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United Airlines Chief Speaks on ‘Business Recession’ at 2023 Istanbul Aviation Summit

united airlines ceo

ISTANBUL – In a candid assessment of the current economic landscape, United Airlines CEO Scott Kirby declared that the United States is in a “business recession,” while concurrently noting the strength of consumer demand at an aviation conference held in Istanbul.

Kirby, at the helm of the world’s largest carrier, pointed to the leisure air travel sector as a beacon of resilience. It has bounced back more robustly and rapidly than its business counterpart, he observed during his address at the annual meeting of the International Air Transport Association (IATA).

“Leisure demand is really, really strong. Premium leisure demand is much higher. Business demand hasn’t fully recovered yet … that’s taking more time,” Kirby stated. He further described the current situation as a mild recession or moderate economy, while maintaining that the consumer sector remains strong and unaffected.

U.S. economic growth has slowed more than anticipated in the first quarter, with a surge in consumer spending countered by businesses liquidating inventories in anticipation of reduced demand later this year, primarily due to increased borrowing costs.

Despite the current obstacles, global airlines are expected to more than double their profits by 2023, driven by strong travel demand. Yet, they also face significant challenges such as supply chain disruptions and a talent crunch.

Kirby stressed that airlines cannot operate in a pre-pandemic manner, citing improvements in supply chains and growth attempts by airlines worldwide. “You can’t run your airline like it’s 2019 … the world really has changed,” he asserted.

Adding to the list of concerns, Kirby raised potential risks regarding airlines flying over Russia due to ongoing political tensions. He posed the question: “What’s going to happen if an airline lands in Russia with some prominent U.S. citizens on board? That is a potential crisis in the making. I think we should solve it before the crisis happens.”

The ban on U.S. airlines from flying over Russian airspace, a retaliatory measure for Washington’s prohibition of Russian flights over the U.S. since March 2022, has dramatically impacted United Airlines. The carrier was forced to suspend flights over Russian airspace temporarily, drastically affecting its ability to offer competitive non-stop flights to destinations like India.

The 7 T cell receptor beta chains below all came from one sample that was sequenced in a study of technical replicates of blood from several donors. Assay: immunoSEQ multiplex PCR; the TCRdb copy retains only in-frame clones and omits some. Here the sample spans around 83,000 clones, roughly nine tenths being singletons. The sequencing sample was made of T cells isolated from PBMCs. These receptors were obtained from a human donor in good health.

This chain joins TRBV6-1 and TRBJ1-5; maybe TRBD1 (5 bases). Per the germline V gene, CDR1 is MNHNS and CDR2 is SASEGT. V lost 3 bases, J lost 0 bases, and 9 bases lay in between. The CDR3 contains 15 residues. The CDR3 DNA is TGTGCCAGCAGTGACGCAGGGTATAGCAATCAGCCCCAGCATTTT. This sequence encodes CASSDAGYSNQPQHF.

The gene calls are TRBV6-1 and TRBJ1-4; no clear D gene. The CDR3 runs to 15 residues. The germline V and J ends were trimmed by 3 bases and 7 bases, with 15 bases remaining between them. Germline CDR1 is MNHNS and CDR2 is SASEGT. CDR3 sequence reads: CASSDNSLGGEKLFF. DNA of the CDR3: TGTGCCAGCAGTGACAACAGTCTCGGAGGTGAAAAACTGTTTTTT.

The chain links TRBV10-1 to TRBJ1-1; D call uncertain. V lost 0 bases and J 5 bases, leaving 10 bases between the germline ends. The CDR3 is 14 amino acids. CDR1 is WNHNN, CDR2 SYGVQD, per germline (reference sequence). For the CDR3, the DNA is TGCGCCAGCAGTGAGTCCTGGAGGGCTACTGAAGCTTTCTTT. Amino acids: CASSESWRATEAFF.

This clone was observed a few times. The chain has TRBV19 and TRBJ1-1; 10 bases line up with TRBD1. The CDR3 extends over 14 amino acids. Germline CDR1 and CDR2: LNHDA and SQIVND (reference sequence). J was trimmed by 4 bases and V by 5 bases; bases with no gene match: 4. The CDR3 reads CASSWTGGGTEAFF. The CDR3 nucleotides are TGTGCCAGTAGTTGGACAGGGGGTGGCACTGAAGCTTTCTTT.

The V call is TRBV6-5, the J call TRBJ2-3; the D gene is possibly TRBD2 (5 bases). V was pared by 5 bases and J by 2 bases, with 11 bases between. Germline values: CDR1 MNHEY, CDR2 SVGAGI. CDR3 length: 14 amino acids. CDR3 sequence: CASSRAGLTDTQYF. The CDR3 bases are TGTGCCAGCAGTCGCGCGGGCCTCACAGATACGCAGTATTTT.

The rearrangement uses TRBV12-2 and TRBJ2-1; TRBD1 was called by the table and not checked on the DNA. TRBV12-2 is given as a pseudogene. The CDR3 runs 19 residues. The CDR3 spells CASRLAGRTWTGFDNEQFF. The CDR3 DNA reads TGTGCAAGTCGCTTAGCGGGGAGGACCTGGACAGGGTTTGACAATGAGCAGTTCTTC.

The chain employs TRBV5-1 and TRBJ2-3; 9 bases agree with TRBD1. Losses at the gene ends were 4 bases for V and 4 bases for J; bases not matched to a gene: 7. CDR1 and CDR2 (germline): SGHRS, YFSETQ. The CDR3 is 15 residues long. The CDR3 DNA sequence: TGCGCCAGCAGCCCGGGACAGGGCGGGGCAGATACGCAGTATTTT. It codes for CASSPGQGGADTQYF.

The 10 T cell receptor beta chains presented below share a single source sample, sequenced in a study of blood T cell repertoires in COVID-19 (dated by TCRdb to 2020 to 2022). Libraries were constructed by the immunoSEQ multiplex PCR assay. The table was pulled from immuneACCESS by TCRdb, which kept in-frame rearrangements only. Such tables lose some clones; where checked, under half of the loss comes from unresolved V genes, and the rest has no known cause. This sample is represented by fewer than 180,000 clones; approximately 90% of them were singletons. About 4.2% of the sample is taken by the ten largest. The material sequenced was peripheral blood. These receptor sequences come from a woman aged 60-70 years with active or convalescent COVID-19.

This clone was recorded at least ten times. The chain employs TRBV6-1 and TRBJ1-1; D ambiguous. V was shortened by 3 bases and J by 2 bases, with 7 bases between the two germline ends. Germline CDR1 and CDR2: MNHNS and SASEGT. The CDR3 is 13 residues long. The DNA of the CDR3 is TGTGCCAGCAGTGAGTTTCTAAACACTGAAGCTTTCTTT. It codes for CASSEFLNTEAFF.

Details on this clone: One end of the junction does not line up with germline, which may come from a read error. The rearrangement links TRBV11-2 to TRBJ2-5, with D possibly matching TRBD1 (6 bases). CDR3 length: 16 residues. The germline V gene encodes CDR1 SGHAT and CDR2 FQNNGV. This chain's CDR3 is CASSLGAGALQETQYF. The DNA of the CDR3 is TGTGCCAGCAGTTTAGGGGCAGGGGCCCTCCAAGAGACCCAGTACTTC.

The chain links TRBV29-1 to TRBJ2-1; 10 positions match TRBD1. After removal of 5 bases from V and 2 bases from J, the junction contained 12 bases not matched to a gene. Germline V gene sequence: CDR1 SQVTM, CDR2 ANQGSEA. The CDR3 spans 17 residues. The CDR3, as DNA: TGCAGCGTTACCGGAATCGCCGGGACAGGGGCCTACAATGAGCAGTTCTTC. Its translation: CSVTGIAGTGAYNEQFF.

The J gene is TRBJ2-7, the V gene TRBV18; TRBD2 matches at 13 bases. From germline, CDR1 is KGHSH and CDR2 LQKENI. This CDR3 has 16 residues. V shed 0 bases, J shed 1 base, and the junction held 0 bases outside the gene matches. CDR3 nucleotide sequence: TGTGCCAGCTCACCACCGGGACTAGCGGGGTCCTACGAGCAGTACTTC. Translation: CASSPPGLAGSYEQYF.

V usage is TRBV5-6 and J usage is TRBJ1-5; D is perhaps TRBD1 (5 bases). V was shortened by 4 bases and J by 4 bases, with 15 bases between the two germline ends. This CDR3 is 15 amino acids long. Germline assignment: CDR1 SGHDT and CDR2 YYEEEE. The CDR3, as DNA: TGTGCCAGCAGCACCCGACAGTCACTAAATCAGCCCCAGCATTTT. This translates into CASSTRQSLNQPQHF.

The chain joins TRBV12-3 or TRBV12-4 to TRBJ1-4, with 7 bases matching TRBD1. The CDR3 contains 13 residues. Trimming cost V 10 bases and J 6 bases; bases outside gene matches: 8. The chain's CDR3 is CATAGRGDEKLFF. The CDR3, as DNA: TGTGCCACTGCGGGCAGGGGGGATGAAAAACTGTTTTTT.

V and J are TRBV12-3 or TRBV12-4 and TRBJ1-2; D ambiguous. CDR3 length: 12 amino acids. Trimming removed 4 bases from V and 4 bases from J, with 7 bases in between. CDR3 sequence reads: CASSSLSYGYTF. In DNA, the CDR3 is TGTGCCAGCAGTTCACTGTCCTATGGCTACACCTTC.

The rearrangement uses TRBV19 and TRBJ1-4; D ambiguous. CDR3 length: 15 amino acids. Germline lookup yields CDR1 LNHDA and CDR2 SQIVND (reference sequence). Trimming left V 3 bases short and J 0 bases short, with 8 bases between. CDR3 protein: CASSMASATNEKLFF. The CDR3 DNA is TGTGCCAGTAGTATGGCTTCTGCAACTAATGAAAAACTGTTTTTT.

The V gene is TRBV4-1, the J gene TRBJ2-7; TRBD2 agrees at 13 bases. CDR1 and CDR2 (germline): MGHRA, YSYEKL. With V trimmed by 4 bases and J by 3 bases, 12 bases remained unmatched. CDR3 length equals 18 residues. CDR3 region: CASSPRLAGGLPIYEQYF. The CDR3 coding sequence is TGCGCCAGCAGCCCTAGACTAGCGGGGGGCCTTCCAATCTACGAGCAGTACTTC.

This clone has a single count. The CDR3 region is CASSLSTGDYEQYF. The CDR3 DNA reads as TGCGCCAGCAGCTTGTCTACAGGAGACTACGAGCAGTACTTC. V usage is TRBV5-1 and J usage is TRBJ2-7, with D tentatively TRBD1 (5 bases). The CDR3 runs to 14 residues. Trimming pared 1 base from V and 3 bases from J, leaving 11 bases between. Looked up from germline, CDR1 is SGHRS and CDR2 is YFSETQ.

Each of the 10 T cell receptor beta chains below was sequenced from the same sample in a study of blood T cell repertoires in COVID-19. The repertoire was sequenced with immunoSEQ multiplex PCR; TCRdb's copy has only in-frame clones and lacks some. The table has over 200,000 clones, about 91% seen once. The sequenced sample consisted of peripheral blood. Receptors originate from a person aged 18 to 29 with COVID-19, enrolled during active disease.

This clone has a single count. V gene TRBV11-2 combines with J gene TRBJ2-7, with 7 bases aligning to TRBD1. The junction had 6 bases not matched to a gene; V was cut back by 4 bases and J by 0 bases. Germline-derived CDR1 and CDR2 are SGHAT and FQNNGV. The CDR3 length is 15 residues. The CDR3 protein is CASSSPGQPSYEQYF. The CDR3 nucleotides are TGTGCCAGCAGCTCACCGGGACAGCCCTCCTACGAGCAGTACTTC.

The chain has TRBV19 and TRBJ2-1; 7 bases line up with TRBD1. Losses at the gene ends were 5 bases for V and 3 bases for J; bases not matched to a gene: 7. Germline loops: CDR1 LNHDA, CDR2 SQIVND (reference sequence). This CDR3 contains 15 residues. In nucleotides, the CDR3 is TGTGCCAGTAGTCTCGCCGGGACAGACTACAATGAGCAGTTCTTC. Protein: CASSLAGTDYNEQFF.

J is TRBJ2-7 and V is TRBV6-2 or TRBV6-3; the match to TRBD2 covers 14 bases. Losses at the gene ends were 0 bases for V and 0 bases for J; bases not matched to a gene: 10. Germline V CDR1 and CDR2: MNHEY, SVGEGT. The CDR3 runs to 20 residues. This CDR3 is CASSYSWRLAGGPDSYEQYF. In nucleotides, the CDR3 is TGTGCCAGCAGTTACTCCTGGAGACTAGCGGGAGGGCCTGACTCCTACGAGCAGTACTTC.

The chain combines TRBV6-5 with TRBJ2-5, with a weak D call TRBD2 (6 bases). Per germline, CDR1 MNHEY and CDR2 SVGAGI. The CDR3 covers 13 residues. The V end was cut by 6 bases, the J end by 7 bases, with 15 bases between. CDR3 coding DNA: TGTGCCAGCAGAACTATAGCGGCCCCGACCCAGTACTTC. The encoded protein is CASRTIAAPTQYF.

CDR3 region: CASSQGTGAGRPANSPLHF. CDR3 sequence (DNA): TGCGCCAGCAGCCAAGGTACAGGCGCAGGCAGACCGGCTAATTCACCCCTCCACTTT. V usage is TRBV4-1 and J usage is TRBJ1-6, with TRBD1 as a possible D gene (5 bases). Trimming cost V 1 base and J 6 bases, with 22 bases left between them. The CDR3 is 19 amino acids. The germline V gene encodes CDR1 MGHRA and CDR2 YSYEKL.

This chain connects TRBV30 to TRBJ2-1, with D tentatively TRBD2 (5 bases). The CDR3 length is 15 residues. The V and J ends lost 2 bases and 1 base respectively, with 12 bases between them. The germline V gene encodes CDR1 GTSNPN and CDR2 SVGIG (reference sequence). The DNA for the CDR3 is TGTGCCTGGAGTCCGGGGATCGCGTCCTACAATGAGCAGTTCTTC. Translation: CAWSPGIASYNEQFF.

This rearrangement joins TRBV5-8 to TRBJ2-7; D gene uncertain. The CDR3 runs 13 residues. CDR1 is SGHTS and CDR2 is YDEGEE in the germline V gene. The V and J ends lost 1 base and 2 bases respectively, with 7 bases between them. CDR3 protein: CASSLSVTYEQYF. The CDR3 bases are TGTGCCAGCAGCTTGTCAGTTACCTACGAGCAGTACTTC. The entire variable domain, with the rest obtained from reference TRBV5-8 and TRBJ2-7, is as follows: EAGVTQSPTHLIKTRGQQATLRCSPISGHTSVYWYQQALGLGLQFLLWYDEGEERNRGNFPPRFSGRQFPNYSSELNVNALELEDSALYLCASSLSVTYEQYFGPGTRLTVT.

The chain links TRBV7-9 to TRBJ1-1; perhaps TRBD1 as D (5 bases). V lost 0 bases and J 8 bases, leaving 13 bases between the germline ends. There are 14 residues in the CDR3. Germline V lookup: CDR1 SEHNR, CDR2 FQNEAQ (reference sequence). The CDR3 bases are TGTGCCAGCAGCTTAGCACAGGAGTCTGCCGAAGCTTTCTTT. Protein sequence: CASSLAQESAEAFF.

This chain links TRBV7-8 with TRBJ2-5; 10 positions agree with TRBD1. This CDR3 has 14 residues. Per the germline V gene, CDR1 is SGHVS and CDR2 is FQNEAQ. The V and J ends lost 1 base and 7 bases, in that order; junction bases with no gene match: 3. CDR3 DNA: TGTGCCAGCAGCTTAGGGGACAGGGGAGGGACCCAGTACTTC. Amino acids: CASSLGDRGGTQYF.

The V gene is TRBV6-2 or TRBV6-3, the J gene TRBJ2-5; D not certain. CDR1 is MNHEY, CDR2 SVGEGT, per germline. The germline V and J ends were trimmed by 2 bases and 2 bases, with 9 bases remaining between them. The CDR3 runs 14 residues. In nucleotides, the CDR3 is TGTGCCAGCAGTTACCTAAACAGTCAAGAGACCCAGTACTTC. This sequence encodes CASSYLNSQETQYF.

“It’s clearly a big impact to us,” Kirby confessed. Noting pre-pandemic schedules of multiple daily flights between the U.S. and India, he expressed his disappointment. “Now we fly one and it’s an extra two hours,” he added.

Conversely, airlines from India, the Gulf region, China, and Africa continue to fly over Russian airspace, thereby shortening their flying times. Newly approved Chinese airlines are, however, choosing to avoid Russian airspace for flights to and from the U.S., as reported by Reuters on June 1.

Scott Kirby also underscored the competitive advantage of carriers still traversing Russian airspace, but reiterated the associated risks. “I think it creates a safety and security risk,” Kirby warned, highlighting concerns for the safety of US citizens on such flights, or the possibility of being forced to land in Russia for various reasons.

United Airlines, alongside other U.S. carriers and their lobby group, Airlines for America, are urging the Biden Administration to create a level playing field against Chinese rivals who continue to fly over Russia. Consequently, flight frequencies between China and the U.S. – the world’s two largest economies – are stalled at below 10% of pre-Covid levels.

IATA Director General Willie Walsh also addressed the issue at the IATA’s annual general meeting, stating that closing airspace is a “political decision”. He expressed his desire for the Russia-Ukraine conflict to end and for Russia to reopen its airspace to everyone. “We want to see the aviation system return to normal,” Walsh said, acknowledging that political decisions often negatively impact the aviation industry.

Looking ahead, the International Civil Aviation English Association’s next in-person conference is scheduled for September 18-20, 2023, in Istanbul, hosted by the Turkish Airlines Aviation Academy. The conference will explore the opportunities and challenges that new technologies present for the development of specific-purpose learning and assessment materials, and effective delivery methods in the evolving aviation industry.